That lack of renewabity has limited demand to date. The advent of the Affordable Care Act requires all 50 states to establish insurance exchanges were anyone can buy a policy no matter how sick they are. The company expects to see demand for its products surge in that environment because healthy customers can qualify for the company's lower cost plans; and if they do get sick, they can move to the exchanges and buy a guaranteed issue policy from a different insurance company. Approximately 95% of the company's customers (or their family members, if on a family plan) don't get that sick and renew at the cheaper price. But the fail safe option has held back lots of potential customers in the past. The potential market itself is expected to expand in size as small and large businesses alike abandon their own group plans and send their employees into the individual health insurance market. Some estimates put the new potential market at around 100 million individuals, up more than 600% from today's 14 million. The company's pricing advantage may widen, too, if sick indivudals flock to the new exchanges.
Established insurance companies that will be subject to the "guaranteed issue" rules have begun to recruit healthy customers more aggressively. The Affordable Care Act is designed to cap overhead, marketing, and profit at 20% of total premiums collected. But a loophole has allowed the companies to over spend on marketing until the end of 2013. Several of those companies have lifted commission payments to independent agents, causing them to steer business away from Health Insurance Innovations. The Obama Administration is planning a series of high profile marketing events of its own to persuade young Americans to buy insurance through the exchanges, even if they are healthy and qualified to buy less expensive "short term" policies. The Administration's goal is to over charge younger Americans to subsidize the older segment of the population. Health Insurance Innovations is a small company that operates in a niche market that few Americans are familiar with. The relentless publicity and marketing by the giant insurers and the Obama Administration is likely to make it more difficult for the company to attract business.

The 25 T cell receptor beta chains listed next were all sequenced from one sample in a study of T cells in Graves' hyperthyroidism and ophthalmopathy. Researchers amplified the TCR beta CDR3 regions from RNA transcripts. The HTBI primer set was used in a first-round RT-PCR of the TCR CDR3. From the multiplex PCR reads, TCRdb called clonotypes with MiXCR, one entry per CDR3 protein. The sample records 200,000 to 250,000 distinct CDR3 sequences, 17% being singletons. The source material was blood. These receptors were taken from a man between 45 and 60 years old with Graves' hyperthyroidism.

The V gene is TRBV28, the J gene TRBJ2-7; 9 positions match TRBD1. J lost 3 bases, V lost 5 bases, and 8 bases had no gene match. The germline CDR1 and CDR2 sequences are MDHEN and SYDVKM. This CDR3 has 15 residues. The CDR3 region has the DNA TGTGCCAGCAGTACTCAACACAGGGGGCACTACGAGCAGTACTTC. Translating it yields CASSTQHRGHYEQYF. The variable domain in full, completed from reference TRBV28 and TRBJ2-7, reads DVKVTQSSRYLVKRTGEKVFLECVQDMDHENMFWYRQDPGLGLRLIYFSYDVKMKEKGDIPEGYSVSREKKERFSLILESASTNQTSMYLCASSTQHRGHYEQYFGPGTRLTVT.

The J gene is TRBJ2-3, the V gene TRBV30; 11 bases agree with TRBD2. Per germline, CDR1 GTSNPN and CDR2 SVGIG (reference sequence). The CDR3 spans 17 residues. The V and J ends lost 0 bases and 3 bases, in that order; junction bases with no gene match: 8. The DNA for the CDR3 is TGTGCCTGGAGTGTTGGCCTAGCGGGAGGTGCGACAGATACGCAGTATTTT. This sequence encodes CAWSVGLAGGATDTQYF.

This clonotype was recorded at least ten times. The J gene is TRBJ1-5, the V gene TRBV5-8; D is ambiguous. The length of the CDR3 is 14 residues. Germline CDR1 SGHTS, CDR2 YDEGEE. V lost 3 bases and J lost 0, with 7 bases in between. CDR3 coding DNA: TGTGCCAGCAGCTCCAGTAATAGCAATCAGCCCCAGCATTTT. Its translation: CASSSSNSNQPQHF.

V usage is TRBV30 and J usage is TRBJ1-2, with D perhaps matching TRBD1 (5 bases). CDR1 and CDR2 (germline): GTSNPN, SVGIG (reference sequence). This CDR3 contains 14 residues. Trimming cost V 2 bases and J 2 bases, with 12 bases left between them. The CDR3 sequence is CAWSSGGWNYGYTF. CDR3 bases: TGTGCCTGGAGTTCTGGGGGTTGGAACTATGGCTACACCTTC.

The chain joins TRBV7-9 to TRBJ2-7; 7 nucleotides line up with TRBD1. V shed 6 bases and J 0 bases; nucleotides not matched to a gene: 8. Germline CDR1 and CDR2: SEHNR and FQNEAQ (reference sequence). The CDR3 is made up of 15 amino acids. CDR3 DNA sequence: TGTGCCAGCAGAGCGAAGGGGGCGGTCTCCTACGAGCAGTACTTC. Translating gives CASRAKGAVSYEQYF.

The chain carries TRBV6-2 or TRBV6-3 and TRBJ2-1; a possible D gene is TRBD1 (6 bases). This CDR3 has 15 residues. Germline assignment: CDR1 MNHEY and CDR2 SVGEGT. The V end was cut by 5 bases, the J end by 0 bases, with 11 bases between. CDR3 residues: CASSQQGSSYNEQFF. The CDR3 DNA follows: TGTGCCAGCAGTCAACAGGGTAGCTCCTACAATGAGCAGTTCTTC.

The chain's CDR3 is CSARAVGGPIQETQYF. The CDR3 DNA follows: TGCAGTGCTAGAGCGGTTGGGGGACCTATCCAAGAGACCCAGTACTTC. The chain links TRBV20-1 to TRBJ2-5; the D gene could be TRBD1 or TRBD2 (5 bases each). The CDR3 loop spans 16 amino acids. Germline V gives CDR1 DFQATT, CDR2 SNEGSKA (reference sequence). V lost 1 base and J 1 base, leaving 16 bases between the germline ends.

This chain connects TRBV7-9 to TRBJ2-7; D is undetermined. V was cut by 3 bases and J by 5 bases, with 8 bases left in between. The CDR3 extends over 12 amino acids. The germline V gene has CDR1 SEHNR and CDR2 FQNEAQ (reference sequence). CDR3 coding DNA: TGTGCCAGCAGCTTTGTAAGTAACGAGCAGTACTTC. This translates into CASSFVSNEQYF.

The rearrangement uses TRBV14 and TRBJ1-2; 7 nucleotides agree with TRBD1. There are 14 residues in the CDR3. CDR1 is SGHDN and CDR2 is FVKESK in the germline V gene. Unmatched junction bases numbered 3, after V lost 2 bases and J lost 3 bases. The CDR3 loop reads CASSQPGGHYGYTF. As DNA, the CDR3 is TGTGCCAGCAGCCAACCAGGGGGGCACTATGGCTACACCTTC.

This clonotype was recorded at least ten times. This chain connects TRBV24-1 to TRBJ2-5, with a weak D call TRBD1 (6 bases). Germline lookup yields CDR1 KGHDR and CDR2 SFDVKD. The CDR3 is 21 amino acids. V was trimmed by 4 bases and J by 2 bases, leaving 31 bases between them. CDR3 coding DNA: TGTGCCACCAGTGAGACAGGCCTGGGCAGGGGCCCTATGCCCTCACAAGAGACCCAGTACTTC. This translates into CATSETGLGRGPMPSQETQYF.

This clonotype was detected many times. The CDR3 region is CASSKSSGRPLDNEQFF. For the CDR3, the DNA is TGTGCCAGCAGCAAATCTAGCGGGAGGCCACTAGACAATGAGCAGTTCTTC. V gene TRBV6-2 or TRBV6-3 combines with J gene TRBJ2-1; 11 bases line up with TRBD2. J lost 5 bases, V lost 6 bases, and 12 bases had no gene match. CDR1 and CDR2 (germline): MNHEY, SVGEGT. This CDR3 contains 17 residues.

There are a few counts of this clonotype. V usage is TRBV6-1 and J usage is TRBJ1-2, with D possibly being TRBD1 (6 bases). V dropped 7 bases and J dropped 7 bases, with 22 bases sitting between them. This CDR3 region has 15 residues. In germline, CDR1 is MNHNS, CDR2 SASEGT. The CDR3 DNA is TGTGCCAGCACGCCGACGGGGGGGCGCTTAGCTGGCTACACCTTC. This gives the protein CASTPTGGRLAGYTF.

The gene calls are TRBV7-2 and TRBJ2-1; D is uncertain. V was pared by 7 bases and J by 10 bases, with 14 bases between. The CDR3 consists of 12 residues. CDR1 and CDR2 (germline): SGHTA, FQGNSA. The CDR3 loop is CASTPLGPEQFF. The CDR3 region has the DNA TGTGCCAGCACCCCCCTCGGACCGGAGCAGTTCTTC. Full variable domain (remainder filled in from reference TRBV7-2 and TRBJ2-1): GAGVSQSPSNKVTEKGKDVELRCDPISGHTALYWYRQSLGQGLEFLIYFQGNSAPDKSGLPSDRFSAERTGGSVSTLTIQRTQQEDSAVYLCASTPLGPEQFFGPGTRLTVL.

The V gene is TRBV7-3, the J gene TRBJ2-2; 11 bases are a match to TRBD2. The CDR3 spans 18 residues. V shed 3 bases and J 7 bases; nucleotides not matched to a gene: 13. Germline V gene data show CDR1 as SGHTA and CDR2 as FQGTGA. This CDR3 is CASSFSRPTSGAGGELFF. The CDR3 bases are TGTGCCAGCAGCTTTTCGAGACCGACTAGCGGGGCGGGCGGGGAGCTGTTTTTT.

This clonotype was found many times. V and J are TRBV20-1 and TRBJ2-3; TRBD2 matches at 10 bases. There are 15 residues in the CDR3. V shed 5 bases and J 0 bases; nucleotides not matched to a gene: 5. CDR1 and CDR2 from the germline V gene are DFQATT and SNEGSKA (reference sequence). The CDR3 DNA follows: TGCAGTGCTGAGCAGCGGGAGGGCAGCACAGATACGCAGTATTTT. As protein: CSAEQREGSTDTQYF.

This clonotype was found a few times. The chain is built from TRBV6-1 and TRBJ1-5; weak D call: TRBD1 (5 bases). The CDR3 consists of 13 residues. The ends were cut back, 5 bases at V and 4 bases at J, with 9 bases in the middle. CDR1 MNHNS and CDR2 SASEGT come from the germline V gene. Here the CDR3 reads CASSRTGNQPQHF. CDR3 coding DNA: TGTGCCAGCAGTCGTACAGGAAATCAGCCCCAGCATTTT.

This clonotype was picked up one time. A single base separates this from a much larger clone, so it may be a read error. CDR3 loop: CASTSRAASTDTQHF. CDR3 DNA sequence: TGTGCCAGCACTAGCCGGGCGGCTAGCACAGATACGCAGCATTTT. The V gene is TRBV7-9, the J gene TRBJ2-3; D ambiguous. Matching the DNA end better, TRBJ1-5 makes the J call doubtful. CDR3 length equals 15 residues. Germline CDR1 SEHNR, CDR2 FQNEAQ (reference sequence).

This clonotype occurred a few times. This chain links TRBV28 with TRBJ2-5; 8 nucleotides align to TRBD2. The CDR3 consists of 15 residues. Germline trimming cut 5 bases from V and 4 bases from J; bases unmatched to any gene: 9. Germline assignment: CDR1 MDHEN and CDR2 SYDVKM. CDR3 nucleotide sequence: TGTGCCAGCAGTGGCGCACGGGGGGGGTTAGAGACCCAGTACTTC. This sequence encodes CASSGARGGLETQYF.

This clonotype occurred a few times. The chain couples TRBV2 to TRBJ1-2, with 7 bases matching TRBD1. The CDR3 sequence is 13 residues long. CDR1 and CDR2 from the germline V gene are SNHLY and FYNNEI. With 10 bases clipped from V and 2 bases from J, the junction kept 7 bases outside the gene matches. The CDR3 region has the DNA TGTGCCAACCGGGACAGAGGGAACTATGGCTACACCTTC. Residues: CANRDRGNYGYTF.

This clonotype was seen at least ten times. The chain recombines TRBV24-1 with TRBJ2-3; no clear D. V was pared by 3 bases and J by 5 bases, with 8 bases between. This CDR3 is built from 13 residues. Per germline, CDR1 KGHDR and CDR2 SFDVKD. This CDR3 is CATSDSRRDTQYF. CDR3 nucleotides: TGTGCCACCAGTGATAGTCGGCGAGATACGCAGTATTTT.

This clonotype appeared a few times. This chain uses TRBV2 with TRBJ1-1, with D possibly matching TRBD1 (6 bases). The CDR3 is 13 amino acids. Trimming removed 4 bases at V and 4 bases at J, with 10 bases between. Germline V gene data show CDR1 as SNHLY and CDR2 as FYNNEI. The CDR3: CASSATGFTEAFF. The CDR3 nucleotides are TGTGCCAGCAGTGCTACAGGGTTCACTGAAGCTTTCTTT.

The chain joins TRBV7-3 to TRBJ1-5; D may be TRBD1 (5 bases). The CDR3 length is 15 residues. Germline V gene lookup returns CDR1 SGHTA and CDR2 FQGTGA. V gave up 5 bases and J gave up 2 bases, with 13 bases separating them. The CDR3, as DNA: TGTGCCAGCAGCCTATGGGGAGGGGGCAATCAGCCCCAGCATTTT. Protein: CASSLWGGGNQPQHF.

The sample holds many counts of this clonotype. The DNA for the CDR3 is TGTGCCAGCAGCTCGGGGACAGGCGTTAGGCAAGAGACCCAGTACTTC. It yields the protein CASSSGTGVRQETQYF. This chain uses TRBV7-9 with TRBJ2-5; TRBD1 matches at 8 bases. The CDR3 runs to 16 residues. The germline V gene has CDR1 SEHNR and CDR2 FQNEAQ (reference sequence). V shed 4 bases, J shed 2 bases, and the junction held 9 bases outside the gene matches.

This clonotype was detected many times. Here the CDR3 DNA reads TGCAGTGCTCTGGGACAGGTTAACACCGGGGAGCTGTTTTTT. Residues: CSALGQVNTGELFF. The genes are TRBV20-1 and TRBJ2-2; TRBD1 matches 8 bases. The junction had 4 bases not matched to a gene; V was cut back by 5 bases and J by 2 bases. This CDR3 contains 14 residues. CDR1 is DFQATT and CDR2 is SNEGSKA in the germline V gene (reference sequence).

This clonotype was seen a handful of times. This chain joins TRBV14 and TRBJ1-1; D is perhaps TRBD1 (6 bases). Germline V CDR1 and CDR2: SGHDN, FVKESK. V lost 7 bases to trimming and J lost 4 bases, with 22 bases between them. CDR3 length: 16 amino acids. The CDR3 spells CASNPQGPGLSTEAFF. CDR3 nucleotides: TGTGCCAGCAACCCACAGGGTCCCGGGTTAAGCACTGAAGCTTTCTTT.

On the plus side, Health Insurance Innovations actually does have a better mousetrap. It operates an automated platform that keeps costs low. Distribution is handled through a network of independent agents who are paid commissions that are not limited by the 20% limit. So the company will be able to pay higher rates over the long haul while keeping its consumer prices at least 50% below the exchange norm. (Welfare buyers on the exchange will quality for government subsidies. Health Insurance Innovations concentrates on middle income Americans.) The policies themselves are underwritten by AAA insurance companies. It has no underwriting risk. Those insurers, like ING, service the policies. Health Insurance Innovations watches its order flow carefully and communicates with its agent network on a regular basis, helping it develop new products quickly. A new offering recently was launched to combat the more aggressive pricing by the major medical providers. (To date only a small percentage of the conventional insurers have lifted commissions above the expected norm.)
Our 2013 revenue estimate is unchanged at $60 million. We have reduced our earnings estimate by a nickel to $.35 a share to reflect the higher marketing costs the company likely will endure. Our 2014 estimates are unchanged. That environment promises to be phenomenally beneficial to the company. No regulatory threats are on the horizon, either. Over the long haul the regulatory framework may change. With 100 million Americans in the individual health insurance market, though, it's doubtful the government will interfere significantly with a company like Health Insurance Innovations that is filling the void.
The outlook remains bright. Near term comparisons promise to remain positive. The long term opportunity hold exceptional potential.
( Click on Table to Enlarge )